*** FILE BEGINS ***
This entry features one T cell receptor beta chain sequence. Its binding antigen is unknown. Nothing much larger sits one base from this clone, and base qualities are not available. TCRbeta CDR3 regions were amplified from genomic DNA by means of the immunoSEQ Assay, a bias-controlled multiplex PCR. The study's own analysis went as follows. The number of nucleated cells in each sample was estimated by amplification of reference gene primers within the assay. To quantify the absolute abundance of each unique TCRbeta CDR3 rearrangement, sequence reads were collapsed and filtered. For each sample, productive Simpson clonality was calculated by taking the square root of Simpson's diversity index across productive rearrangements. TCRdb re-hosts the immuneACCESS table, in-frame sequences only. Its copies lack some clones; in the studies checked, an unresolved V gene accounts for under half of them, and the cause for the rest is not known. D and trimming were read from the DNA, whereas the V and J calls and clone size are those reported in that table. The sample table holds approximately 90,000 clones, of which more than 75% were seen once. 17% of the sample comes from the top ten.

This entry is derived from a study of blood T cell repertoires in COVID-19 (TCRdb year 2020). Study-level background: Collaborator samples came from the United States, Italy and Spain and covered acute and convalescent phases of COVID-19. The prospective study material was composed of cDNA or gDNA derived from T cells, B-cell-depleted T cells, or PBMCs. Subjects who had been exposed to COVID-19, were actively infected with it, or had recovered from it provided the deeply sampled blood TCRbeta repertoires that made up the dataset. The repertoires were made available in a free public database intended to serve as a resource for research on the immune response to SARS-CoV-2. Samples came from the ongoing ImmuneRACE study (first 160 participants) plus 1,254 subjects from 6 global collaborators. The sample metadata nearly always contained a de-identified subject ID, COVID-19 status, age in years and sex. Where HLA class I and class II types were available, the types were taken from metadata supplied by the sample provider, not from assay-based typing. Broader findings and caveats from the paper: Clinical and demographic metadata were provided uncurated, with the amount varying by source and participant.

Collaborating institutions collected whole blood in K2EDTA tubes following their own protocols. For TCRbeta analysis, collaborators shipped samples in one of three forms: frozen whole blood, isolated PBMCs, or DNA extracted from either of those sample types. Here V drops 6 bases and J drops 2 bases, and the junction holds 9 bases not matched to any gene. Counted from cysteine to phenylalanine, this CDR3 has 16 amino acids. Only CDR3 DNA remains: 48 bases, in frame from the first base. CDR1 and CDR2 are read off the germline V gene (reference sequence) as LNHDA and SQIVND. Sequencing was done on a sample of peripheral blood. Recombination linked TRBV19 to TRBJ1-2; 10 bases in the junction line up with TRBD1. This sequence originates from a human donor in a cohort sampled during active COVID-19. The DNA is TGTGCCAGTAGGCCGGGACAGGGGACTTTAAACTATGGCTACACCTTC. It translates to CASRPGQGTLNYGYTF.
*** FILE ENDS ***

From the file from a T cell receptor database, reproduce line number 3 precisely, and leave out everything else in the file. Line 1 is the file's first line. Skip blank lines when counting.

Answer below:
Collaborating institutions collected whole blood in K2EDTA tubes following their own protocols. For TCRbeta analysis, collaborators shipped samples in one of three forms: frozen whole blood, isolated PBMCs, or DNA extracted from either of those sample types. Here V drops 6 bases and J drops 2 bases, and the junction holds 9 bases not matched to any gene. Counted from cysteine to phenylalanine, this CDR3 has 16 amino acids. Only CDR3 DNA remains: 48 bases, in frame from the first base. CDR1 and CDR2 are read off the germline V gene (reference sequence) as LNHDA and SQIVND. Sequencing was done on a sample of peripheral blood. Recombination linked TRBV19 to TRBJ1-2; 10 bases in the junction line up with TRBD1. This sequence originates from a human donor in a cohort sampled during active COVID-19. The DNA is TGTGCCAGTAGGCCGGGACAGGGGACTTTAAACTATGGCTACACCTTC. It translates to CASRPGQGTLNYGYTF.